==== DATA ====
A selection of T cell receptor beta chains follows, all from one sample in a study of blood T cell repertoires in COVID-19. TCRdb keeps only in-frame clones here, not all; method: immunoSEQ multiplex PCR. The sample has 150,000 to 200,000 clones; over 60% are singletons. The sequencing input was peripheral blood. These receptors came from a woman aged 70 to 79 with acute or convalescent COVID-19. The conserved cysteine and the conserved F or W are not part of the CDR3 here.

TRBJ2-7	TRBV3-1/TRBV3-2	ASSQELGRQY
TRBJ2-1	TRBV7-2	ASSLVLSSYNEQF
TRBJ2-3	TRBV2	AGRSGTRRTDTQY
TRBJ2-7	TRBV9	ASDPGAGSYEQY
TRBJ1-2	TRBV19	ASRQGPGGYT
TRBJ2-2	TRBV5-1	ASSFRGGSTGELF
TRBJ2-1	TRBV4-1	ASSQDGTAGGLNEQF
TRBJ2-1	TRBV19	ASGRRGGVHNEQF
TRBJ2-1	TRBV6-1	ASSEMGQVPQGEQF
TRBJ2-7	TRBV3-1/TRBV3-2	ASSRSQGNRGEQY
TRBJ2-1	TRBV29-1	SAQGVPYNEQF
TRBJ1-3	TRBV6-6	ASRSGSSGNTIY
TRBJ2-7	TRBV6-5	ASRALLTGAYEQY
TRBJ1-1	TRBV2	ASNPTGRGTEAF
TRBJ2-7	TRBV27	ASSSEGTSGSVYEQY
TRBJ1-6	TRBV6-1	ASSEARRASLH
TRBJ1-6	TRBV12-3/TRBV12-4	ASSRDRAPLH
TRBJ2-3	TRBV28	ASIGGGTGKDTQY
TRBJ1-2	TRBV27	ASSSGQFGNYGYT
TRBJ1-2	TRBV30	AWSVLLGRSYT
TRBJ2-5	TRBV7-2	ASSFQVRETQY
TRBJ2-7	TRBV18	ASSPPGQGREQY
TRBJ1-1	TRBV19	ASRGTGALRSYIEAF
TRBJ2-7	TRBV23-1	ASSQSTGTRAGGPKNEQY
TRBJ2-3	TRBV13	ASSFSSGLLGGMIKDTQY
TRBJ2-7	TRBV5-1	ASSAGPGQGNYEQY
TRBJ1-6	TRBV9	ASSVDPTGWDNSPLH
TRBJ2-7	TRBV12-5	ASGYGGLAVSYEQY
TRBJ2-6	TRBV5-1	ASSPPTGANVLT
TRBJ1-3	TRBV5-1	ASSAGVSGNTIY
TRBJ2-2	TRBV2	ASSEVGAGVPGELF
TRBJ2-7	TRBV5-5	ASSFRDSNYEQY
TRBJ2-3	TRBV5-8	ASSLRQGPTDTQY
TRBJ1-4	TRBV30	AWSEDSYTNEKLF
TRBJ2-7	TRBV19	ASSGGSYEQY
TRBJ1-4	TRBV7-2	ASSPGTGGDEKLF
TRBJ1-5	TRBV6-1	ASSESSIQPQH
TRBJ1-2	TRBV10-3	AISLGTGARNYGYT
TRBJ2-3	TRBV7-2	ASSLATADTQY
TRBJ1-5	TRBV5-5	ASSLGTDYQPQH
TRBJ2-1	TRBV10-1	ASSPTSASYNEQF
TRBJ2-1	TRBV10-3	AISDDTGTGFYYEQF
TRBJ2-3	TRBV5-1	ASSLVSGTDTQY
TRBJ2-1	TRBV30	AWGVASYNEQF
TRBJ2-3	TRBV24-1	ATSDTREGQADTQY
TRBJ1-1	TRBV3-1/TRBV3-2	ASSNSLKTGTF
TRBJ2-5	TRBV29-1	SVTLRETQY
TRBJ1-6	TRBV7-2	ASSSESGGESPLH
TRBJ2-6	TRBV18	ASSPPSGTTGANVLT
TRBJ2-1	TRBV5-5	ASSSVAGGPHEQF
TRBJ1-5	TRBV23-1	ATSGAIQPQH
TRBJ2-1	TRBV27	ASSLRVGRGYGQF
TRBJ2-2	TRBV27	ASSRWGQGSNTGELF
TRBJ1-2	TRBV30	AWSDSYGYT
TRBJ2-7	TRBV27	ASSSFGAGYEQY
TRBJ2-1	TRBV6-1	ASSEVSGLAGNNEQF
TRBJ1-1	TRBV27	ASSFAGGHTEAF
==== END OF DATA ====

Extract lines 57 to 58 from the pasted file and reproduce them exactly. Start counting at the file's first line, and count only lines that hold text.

TRBJ2-1	TRBV6-1	ASSEVSGLAGNNEQF
TRBJ1-1	TRBV27	ASSFAGGHTEAF